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BPA, BC Hydro Sign Long-Term Agreement On Shaping Upper Columbia Flows For Fish, Power
Posted on Friday, April 20, 2012 (PST)

The Bonneville Power Administration and the British Columbia Hydro and Power Authority have signed a new long-term agreement to use additional reservoir flow shaping capability on the upper Columbia River in Canada to provide safer flows for protected fish and support power generation. The term of the new Non-Treaty Storage Agreement will extend to September of 2024.


"This agreement supports both the environmental and economic health of the Northwest," said Steve Wright, BPA administrator. "It shapes the release of water to aid migrating salmon and helps produce electric power at times when it is most needed."


In the 1970s, Canadian authorities constructed Mica Dam to provide 7 million acre-feet of water storage as required under the Columbia River Treaty of 1964, plus another 5 million acre-feet, termed non-Treaty storage. An acre-foot is equal to covering one acre of surface area with one foot of water. BPA and BC Hydro have coordinated use of this non-Treaty space under a series of long- and short-term agreements since 1977.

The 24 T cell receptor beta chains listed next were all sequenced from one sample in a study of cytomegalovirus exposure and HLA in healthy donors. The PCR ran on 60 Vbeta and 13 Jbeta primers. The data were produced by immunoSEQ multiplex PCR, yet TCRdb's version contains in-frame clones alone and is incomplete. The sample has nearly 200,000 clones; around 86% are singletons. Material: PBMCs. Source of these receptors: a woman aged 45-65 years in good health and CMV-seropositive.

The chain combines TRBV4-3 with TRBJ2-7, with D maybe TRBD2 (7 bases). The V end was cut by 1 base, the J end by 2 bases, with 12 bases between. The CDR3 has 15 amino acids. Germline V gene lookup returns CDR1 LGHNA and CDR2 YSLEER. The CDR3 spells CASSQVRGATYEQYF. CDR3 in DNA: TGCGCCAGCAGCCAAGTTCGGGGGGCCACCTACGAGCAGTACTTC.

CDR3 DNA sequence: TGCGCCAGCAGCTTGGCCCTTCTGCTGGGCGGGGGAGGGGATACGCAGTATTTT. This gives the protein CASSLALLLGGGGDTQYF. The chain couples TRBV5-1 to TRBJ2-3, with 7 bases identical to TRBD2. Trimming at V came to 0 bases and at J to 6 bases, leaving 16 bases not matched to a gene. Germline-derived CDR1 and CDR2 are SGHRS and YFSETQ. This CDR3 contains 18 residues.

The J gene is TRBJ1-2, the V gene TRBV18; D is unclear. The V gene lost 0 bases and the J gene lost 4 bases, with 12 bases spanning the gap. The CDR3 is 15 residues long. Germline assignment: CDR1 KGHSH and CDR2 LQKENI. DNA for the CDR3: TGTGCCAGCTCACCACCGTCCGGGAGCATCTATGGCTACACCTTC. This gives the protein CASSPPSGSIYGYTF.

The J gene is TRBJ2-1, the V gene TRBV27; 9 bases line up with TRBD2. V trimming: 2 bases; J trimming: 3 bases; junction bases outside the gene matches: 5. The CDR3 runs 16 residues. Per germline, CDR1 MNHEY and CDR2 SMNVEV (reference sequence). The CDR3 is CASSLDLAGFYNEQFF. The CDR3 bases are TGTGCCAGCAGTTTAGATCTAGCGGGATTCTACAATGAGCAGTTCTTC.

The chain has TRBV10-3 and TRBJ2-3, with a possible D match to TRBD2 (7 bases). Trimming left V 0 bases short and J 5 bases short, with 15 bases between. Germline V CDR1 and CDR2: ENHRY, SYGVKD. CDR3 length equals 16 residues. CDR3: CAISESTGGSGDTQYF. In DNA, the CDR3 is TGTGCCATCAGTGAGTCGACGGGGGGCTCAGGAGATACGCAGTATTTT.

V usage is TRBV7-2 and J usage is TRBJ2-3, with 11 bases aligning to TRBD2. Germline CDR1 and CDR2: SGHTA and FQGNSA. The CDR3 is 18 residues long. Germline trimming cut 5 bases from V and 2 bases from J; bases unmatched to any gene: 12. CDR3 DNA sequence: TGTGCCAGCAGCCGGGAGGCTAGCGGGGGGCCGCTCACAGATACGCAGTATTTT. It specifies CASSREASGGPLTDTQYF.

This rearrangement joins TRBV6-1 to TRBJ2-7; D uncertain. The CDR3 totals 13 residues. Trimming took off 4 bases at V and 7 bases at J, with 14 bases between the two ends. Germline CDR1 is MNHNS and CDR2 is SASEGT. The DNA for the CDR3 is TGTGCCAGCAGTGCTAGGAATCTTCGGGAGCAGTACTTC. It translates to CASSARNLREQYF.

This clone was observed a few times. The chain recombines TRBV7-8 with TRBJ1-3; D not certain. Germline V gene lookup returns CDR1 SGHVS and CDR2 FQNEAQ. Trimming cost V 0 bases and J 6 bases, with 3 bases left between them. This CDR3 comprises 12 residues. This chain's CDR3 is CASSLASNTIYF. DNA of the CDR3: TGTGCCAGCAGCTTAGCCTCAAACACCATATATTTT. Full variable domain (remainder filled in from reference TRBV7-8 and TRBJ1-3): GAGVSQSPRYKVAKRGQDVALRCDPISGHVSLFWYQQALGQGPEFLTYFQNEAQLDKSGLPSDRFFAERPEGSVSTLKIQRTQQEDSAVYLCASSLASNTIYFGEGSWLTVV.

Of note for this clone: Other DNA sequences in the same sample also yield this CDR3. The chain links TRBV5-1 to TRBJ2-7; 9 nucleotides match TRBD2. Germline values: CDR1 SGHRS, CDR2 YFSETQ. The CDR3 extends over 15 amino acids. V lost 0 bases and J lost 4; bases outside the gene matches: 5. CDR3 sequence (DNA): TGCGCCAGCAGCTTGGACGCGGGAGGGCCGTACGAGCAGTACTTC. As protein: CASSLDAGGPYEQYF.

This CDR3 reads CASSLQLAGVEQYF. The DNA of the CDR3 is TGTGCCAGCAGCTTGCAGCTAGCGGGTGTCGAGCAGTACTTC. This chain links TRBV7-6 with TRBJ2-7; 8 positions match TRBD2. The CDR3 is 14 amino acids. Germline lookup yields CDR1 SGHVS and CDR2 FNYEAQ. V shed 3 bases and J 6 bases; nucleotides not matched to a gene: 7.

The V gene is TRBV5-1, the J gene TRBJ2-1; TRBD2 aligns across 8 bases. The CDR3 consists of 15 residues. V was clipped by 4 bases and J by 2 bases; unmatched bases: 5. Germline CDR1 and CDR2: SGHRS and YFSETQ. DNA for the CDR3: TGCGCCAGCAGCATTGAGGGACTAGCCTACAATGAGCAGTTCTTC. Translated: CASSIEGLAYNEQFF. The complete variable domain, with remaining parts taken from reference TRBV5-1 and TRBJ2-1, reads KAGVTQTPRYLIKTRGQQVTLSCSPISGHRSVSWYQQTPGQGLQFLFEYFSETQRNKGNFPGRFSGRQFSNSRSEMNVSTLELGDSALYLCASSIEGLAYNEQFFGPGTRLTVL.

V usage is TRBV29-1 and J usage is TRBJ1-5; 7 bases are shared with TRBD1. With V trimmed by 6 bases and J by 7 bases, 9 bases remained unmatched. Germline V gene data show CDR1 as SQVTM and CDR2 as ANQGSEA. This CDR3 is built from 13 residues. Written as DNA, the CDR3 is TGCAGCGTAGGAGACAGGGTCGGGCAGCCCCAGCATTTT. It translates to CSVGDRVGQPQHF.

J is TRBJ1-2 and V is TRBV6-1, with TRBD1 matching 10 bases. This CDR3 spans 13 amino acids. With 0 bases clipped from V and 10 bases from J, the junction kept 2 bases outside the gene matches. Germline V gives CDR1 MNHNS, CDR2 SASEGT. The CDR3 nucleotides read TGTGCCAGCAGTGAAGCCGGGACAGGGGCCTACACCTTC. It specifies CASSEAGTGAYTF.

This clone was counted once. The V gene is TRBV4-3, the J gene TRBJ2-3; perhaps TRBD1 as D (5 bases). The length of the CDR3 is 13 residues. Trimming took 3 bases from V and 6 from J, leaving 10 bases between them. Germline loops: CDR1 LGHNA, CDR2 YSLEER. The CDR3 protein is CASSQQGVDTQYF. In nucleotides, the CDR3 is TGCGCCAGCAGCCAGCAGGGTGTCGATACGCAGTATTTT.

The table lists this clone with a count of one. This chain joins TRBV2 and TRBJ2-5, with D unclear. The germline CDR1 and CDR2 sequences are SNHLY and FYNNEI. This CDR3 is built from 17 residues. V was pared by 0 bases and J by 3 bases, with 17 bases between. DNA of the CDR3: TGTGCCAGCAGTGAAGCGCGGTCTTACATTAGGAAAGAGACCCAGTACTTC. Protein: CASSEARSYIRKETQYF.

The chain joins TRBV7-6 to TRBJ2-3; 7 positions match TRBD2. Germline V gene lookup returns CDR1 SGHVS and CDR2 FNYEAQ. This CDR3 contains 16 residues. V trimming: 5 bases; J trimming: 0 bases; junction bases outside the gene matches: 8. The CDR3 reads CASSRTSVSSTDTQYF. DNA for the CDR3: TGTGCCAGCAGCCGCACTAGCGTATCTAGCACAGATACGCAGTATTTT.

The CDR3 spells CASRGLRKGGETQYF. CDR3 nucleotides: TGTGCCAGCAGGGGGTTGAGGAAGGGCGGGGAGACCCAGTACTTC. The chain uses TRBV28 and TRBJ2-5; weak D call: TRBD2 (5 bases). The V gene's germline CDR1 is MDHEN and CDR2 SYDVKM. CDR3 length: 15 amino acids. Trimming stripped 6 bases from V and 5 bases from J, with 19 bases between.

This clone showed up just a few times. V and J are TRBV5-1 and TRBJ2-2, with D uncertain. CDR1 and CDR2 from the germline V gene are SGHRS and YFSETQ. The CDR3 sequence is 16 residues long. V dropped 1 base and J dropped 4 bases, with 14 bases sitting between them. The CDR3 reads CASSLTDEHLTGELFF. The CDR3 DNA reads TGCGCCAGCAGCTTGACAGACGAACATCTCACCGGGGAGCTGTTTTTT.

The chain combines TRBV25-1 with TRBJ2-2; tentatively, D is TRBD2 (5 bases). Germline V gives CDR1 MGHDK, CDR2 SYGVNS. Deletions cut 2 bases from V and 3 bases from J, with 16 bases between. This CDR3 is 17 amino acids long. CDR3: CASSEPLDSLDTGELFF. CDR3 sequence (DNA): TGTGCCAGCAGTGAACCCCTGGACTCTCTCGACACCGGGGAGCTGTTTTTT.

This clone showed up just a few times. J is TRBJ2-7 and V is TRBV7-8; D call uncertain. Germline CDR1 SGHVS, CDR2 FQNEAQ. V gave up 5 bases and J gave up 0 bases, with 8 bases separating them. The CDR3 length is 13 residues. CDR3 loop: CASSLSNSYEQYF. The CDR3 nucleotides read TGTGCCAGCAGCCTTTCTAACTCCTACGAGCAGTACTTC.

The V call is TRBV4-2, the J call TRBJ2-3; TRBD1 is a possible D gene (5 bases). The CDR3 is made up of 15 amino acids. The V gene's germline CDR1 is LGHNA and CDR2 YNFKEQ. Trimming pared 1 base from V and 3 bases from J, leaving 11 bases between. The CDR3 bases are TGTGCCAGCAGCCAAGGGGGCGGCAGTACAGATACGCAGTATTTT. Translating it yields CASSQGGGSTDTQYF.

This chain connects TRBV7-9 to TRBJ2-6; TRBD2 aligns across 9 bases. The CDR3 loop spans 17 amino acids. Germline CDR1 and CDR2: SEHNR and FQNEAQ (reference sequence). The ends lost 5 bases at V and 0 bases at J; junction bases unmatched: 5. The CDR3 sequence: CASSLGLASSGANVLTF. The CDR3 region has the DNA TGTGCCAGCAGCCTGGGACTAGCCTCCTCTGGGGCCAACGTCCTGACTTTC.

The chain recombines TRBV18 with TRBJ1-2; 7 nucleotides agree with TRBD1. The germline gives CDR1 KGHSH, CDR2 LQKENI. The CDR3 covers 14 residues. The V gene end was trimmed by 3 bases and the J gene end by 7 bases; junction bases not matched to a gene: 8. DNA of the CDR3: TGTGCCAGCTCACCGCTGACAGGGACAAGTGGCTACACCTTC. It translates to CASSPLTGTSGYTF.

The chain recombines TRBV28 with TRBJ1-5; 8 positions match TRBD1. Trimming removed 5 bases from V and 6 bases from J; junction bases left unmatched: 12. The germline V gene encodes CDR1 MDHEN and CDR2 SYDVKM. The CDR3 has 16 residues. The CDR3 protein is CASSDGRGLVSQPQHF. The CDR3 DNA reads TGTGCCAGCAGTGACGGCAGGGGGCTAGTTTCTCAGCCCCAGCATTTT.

The new pact benefits threatened and endangered fish by providing flexibility for BPA to reduce the flow of water in the spring and then increase the flow of water in the summer when Columbia River flows are low, said BPA in a press release. In the driest water conditions, the agreement allows BPA to release up to 500,000 acre-feet of additional water for fish in the spring. This water is in addition to the flows provided under the Columbia River Treaty.


This agreement’s terms will also benefit juvenile salmon and steelhead when water conditions from heavy spring runoff are high, said BPA. “It allows more flexibility to reduce flows from British Columbia in order to reduce flows and spill at federal dams. This would be used when dissolved gas levels, which are caused by spill and can harm young fish, would exceed state standards at the federal dams on the Columbia.”


The power benefits include giving both BPA and BC Hydro the flexibility to move water from periods of lower economic value (periods of energy surplus) into periods of higher economic value.


"I also would like to thank our partners to the north for their collaboration on this agreement that provides so many benefits to both of us," added Wright.


BC Hydro, a Crown Corporation created by the Province of British Columbia, will also be capturing both power and nonpower benefits under this agreement.


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